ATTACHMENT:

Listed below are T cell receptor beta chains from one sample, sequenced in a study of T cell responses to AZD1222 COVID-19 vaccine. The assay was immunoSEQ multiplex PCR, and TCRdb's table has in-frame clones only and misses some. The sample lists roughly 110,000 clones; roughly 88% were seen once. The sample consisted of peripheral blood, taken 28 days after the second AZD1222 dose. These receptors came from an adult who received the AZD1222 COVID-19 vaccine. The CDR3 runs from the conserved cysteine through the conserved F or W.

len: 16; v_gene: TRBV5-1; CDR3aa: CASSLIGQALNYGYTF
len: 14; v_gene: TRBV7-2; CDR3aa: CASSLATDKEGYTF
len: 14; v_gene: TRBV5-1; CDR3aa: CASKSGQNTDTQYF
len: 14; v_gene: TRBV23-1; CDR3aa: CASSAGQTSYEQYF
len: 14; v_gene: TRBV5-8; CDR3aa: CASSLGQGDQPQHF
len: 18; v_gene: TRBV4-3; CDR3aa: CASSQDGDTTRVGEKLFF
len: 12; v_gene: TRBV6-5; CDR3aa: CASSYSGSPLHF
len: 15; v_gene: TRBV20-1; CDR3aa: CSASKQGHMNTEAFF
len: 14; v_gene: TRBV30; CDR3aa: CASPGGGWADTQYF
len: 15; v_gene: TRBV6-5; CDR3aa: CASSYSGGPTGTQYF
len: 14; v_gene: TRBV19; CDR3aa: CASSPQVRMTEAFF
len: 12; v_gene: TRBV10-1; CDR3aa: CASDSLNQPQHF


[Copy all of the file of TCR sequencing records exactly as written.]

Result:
Listed below are T cell receptor beta chains from one sample, sequenced in a study of T cell responses to AZD1222 COVID-19 vaccine. The assay was immunoSEQ multiplex PCR, and TCRdb's table has in-frame clones only and misses some. The sample lists roughly 110,000 clones; roughly 88% were seen once. The sample consisted of peripheral blood, taken 28 days after the second AZD1222 dose. These receptors came from an adult who received the AZD1222 COVID-19 vaccine. The CDR3 runs from the conserved cysteine through the conserved F or W.

len: 16; v_gene: TRBV5-1; CDR3aa: CASSLIGQALNYGYTF
len: 14; v_gene: TRBV7-2; CDR3aa: CASSLATDKEGYTF
len: 14; v_gene: TRBV5-1; CDR3aa: CASKSGQNTDTQYF
len: 14; v_gene: TRBV23-1; CDR3aa: CASSAGQTSYEQYF
len: 14; v_gene: TRBV5-8; CDR3aa: CASSLGQGDQPQHF
len: 18; v_gene: TRBV4-3; CDR3aa: CASSQDGDTTRVGEKLFF
len: 12; v_gene: TRBV6-5; CDR3aa: CASSYSGSPLHF
len: 15; v_gene: TRBV20-1; CDR3aa: CSASKQGHMNTEAFF
len: 14; v_gene: TRBV30; CDR3aa: CASPGGGWADTQYF
len: 15; v_gene: TRBV6-5; CDR3aa: CASSYSGGPTGTQYF
len: 14; v_gene: TRBV19; CDR3aa: CASSPQVRMTEAFF
len: 12; v_gene: TRBV10-1; CDR3aa: CASDSLNQPQHF